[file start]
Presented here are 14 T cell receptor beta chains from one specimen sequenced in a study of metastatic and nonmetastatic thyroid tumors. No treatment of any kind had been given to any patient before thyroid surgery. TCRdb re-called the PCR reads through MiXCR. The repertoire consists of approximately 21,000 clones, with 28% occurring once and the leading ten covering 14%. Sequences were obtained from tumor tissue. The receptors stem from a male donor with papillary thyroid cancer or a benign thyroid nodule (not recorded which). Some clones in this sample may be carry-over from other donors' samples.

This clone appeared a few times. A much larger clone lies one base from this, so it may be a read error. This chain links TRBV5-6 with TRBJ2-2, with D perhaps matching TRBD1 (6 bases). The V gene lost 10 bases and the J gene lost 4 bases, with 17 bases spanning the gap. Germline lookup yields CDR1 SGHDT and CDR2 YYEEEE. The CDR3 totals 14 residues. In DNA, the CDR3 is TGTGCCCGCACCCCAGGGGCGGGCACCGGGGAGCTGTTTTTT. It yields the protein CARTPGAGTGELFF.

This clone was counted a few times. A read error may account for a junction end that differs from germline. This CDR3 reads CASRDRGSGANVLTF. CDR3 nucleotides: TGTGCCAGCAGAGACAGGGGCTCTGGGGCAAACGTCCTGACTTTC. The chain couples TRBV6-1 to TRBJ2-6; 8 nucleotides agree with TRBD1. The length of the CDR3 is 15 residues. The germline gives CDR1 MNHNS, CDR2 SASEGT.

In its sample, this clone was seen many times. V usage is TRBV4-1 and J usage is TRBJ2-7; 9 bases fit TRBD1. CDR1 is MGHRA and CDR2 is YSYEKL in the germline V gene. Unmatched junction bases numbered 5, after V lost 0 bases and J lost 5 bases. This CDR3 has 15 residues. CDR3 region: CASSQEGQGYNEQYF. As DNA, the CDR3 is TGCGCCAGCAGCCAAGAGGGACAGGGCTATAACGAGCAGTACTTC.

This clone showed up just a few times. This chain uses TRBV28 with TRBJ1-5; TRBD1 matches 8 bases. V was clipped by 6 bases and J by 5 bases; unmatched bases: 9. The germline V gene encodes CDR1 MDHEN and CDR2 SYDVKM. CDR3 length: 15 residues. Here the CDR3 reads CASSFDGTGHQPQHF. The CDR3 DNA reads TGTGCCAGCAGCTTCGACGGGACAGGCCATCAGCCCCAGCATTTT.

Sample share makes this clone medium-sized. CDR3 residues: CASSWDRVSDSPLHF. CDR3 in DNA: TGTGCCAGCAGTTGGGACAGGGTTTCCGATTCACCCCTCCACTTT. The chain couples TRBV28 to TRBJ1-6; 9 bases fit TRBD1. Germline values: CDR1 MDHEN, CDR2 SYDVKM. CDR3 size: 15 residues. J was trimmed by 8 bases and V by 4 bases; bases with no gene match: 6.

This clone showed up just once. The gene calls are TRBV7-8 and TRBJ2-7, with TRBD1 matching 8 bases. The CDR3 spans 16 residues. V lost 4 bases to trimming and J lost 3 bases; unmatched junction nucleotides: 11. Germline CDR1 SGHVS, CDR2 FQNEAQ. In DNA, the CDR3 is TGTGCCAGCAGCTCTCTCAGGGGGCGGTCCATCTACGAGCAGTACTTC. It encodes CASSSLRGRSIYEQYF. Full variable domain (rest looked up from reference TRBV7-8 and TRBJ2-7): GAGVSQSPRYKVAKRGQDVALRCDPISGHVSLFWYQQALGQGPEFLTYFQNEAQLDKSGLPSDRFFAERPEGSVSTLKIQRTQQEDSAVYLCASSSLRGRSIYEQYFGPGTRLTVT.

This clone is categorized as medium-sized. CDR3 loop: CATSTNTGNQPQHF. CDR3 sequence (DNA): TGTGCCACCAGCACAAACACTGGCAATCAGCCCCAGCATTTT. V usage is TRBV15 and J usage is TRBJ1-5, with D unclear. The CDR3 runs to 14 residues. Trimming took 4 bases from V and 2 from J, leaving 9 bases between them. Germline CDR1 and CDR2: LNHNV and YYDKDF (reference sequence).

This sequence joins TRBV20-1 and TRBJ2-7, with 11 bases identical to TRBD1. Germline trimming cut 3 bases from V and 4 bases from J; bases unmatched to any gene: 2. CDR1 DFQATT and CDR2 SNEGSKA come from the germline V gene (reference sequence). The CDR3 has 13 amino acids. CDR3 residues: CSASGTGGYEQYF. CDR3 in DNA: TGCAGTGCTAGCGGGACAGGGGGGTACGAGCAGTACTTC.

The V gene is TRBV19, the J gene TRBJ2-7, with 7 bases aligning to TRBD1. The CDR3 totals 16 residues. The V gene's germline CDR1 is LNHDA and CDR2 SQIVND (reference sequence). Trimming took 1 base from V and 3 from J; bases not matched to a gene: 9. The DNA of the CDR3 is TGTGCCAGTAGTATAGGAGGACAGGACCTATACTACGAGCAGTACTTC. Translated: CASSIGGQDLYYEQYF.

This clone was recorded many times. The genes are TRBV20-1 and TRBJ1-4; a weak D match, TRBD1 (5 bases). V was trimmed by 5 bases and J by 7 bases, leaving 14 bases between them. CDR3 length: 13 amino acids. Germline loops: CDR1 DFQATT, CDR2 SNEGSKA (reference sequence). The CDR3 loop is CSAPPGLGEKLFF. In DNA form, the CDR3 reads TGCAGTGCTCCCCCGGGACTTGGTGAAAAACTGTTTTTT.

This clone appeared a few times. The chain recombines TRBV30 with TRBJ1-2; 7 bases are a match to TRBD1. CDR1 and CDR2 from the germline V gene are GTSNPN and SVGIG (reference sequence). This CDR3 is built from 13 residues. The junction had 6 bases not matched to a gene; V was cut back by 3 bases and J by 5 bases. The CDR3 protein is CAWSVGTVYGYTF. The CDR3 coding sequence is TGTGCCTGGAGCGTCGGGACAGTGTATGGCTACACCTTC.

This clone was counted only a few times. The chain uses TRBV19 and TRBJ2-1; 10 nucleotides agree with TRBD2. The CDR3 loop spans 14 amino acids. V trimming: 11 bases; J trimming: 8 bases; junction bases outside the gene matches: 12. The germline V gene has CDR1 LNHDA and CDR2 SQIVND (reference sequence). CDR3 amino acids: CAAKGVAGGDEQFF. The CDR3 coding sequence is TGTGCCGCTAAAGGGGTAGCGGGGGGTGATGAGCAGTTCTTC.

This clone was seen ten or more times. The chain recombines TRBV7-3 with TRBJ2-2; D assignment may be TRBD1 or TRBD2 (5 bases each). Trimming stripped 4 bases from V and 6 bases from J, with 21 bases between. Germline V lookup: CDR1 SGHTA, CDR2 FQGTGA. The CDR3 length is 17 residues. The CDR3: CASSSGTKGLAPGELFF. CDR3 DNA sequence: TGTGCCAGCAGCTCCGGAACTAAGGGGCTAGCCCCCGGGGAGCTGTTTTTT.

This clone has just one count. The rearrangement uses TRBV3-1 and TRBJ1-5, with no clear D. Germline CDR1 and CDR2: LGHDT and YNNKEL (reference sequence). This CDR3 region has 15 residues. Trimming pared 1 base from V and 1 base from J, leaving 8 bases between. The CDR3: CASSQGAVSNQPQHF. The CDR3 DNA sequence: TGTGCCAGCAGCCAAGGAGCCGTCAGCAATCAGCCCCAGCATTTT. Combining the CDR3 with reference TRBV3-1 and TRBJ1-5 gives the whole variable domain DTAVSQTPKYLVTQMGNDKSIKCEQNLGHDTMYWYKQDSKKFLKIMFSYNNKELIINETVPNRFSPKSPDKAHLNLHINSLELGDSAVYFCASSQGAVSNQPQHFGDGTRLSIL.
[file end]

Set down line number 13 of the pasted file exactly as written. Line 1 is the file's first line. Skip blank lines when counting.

This clone was counted only a few times. The chain uses TRBV19 and TRBJ2-1; 10 nucleotides agree with TRBD2. The CDR3 loop spans 14 amino acids. V trimming: 11 bases; J trimming: 8 bases; junction bases outside the gene matches: 12. The germline V gene has CDR1 LNHDA and CDR2 SQIVND (reference sequence). CDR3 amino acids: CAAKGVAGGDEQFF. The CDR3 coding sequence is TGTGCCGCTAAAGGGGTAGCGGGGGGTGATGAGCAGTTCTTC.